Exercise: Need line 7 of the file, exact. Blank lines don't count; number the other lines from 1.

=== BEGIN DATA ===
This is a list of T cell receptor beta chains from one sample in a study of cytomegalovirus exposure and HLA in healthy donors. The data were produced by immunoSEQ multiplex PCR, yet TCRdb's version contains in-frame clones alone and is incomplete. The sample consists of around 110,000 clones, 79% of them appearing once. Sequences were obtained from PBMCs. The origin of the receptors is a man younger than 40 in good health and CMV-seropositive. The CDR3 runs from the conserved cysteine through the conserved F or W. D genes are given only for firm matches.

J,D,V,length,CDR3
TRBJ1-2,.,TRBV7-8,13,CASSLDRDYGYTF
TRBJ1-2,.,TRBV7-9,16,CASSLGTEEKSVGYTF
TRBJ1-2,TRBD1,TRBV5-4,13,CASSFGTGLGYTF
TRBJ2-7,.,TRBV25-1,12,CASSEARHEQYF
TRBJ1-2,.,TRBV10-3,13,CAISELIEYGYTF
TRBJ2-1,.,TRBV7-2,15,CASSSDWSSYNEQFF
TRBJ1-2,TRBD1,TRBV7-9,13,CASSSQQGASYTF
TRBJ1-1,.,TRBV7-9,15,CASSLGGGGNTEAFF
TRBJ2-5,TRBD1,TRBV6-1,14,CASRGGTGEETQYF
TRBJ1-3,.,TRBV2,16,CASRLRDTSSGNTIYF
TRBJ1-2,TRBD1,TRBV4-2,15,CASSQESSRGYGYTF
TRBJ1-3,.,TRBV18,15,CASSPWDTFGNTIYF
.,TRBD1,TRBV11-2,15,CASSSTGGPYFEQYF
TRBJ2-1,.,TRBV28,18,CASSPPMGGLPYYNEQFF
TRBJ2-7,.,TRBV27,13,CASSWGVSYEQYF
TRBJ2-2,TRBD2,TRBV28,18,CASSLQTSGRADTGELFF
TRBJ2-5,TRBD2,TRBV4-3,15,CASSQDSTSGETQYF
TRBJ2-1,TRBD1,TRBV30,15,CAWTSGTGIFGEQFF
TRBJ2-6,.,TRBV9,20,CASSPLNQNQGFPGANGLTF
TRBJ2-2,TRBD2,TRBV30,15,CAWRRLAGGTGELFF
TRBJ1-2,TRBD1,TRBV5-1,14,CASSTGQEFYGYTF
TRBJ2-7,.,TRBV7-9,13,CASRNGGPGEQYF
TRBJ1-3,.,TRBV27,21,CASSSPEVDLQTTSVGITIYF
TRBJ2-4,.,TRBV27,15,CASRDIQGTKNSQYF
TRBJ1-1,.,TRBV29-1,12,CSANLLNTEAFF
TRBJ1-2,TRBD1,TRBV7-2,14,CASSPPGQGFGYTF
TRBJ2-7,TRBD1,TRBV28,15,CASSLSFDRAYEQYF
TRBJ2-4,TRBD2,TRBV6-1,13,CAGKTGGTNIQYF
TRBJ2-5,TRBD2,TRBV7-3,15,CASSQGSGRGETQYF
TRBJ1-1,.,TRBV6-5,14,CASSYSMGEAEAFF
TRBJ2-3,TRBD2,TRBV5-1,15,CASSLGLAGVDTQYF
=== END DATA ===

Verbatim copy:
TRBJ1-2,.,TRBV10-3,13,CAISELIEYGYTF